Thorough Analysis of the Reasons for Failing USMLE STEP1

Hello I'm "R". No one can beat the lack of morning energy.

This time, I will thoroughly examine the reasons for my failure in the first attempt at the USMLE STEP1. Although calling it a thorough examination might sound like mere excuses, please bear with me.


Cause of Failure #1: Insufficient Preparation Period
Cause of Failure #2: Misjudgment Due to Financial Constraints
Cause of Failure #3: Underestimation of Fundamental Questions
Cause of Failure #4: Overconfidence


As the title suggests, I failed the USMLE STEP1 once but passed on my second attempt. While there are numerous success stories from accomplished individuals, detailed accounts of failures are relatively rare. Despite the embarrassment, I want to share my failure story, as failures always have underlying reasons, akin to the saying, 'There is always a cause for victory and a cause for defeat.

However, I doubt my experience will be of much use to anyone. Still, if this article provides even a slight insight, it would be gratifying.

Cause of Failure #1: Insufficient Preparation Period:

Firstly, it was the short preparation period from the start of studying to the exam. To be precise, I couldn't accurately assess my abilities and the difficulty of the USMLE, leading to prematurely setting an exam date. I began studying in June 2022 and took the exam in March 2023. This decision was born out of a strange insistence to pass within my fourth year, lacking any logical basis.

Moreover, during this approximately 9-month period, there were CBT and OSCE commitments. Additionally, in November and December, I worked around 25 days per month, and as the new year began, I had the initiation of practical training, contributing to an already demanding schedule.

While there are undoubtedly individuals who manage to pass with a similar schedule, I, unfortunately, misjudged my own abilities. Despite achieving borderline results in practice exams, I optimistically set an exam date. The lack of self-awareness in my self-analysis is quite disorienting in hindsight.

Cause of Failure #2: Misjudgment Due to Financial Constraints

In a nutshell, this can be attributed to scrimping on the subscription duration of study materials due to financial constraints. The question bank known as UWorld, a crucial resource for USMLE preparation, offers contracts for 1, 3, 6, 12, and 24 months. Naturally, the longer the duration, the more cost-effective it is per month, but the overall amount increases significantly.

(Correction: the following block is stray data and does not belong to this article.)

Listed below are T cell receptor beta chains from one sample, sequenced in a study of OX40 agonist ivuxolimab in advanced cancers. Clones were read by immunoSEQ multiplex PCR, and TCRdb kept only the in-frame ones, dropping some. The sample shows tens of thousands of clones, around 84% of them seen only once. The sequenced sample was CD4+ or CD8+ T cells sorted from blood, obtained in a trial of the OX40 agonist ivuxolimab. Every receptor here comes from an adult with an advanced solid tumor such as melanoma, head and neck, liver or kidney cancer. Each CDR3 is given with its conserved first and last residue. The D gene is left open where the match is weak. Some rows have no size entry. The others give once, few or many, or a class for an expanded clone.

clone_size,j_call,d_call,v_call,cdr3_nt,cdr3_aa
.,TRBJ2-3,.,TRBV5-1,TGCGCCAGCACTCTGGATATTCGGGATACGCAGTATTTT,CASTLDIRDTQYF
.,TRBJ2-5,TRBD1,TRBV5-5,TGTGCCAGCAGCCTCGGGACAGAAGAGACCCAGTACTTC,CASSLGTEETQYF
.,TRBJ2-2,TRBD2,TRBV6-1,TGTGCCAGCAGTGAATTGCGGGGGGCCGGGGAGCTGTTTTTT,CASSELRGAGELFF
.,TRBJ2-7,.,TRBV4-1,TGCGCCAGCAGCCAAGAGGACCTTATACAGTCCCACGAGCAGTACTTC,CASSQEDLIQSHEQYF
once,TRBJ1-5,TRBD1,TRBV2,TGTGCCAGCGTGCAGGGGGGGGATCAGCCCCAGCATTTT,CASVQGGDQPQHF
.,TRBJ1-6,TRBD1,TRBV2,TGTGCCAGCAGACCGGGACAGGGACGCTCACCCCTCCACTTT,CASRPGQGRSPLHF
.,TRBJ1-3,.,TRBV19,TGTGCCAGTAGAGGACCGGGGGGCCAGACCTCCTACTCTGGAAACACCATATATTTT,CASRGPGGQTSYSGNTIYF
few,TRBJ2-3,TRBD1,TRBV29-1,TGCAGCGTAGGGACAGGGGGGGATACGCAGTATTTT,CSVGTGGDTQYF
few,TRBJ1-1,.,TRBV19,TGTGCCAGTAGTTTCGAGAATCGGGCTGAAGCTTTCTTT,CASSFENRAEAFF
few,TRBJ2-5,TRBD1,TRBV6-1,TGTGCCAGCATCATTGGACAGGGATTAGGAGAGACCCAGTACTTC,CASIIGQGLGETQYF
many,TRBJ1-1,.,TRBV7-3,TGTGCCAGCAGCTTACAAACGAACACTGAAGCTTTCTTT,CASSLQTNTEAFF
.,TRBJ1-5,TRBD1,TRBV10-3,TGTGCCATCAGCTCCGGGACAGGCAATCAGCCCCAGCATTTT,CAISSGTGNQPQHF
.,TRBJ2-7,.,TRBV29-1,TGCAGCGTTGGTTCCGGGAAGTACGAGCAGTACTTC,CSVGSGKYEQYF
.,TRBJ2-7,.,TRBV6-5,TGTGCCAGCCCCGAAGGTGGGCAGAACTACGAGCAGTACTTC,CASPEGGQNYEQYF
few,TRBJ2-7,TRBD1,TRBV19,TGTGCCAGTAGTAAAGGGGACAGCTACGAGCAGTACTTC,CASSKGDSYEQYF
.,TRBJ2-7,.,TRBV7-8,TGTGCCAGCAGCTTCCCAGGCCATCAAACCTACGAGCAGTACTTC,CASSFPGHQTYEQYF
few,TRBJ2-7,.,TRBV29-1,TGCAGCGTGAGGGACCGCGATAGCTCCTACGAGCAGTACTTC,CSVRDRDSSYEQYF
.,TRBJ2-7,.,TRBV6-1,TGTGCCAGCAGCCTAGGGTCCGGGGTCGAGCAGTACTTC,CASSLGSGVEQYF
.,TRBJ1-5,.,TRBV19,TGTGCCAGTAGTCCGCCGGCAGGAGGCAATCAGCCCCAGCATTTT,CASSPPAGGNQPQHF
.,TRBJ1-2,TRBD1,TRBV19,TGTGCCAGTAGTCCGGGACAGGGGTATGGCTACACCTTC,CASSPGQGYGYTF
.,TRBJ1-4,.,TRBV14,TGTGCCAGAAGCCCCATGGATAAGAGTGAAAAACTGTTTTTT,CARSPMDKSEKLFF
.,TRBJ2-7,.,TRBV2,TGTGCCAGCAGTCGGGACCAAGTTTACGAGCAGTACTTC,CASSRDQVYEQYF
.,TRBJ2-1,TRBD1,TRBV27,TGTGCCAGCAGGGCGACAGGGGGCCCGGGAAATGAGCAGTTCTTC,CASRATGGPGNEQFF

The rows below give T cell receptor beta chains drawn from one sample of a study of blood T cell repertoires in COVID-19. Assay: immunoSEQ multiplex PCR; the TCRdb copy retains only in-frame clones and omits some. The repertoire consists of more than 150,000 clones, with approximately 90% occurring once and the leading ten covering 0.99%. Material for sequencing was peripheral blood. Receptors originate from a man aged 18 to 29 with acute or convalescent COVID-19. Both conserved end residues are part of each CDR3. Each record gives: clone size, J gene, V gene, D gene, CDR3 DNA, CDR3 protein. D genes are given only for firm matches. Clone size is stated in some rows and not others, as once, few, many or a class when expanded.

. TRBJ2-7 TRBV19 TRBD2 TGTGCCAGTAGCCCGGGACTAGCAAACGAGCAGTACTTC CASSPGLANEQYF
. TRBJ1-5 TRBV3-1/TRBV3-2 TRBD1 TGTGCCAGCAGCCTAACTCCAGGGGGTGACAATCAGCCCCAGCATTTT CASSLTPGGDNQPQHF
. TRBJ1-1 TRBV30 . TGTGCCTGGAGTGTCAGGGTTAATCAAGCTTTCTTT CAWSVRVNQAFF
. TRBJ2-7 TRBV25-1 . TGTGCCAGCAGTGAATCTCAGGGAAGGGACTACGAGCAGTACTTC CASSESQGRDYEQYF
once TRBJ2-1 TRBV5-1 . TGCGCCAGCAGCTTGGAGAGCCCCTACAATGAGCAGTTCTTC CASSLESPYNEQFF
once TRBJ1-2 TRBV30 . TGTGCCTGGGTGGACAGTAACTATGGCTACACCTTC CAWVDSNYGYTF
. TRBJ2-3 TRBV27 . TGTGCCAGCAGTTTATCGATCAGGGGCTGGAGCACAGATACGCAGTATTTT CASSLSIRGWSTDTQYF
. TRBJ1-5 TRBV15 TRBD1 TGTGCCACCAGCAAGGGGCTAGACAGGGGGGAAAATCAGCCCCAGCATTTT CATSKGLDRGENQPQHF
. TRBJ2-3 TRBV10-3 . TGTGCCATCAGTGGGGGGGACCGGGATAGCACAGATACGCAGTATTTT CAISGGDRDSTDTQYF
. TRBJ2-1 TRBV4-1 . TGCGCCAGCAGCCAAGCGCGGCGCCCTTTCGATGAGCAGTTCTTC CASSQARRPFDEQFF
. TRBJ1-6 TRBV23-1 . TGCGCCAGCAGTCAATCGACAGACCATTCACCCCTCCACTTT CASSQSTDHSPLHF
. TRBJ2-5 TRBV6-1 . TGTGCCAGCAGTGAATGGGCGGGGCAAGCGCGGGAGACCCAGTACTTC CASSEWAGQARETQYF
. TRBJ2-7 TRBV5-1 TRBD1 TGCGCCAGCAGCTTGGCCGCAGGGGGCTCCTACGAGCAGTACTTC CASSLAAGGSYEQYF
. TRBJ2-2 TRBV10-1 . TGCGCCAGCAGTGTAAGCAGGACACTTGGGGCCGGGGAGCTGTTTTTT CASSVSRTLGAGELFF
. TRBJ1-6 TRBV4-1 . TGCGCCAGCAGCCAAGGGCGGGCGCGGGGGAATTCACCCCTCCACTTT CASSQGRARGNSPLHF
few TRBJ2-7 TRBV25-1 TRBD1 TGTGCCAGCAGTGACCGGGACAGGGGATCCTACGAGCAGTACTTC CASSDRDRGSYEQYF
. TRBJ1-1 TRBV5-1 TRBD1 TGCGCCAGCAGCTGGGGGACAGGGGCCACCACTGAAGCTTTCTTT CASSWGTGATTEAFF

Considering my proficiency, opting for the 12-month subscription was undoubtedly the right choice.

However, due to financial constraints, I chose the 6-month option. This decision led to a lackluster study routine in the three months following the end of the subscription, where I aimlessly went through practice exams and First Aid.

Ultimately, facing failure, I had to purchase an additional 3-month subscription to UWorld, costing around 1,500 $. It was truly a hellish experience—an extreme act of foolishness.

Cause of Failure #3: Underestimation of Fundamental Questions

A significant factor contributing to my failure was feeling like I understood basic concepts without truly grasping them.

For instance, details like whether ACE inhibitors dilate the afferent or efferent arterioles, or the specific pharyngeal pouch from which the parathyroid glands develop, were knowledge I thought I had learned effortlessly in university but had failed to solidify.

After the exam, I realized there were numerous mistakes due to misremembering. It made me acutely aware that the moments when you feel like you understand something vaguely after a broad study are precisely the times when it's crucial to thoroughly reinforce fundamental concepts.

Cause of Failure #4: Overconfidence


This is the root cause of all the judgment errors.
The fundamental issue underlying the previously mentioned causes #1 and #2 is this deep-seated overconfidence.

Setting an early exam date, skimping on the duration of study materials—all of it was driven by an overconfidence in thinking, "I'll surely pass."

To be frank, I've managed to overcome previous challenges with this level of confidence in competitions labeled as exams. However, I was a frog in a well, having only experienced success in competition among my peers on a small island.

It was the epitome of foolishness to believe I could compete with outstanding medical students and professionals worldwide, who are risking their lives to pursue a medical career in the United States.

Having confidence in oneself is indeed crucial, but that confidence must be grounded in substance.

Building that foundation requires more than sufficient "preparation," and that was exactly what was lacking in my case this time.


This time, I share my failure story with such sincerity.

For me, this failure isn't a simple matter of "I passed on my second attempt, so it's okay." Alongside self-reflection, I chose to analyze and publicly share my failure in the hope that it might be of assistance to everyone challenging the USMLE.

If anyone is interested in more specific details about my study materials or schedule, feel free to reach out.

Until then.

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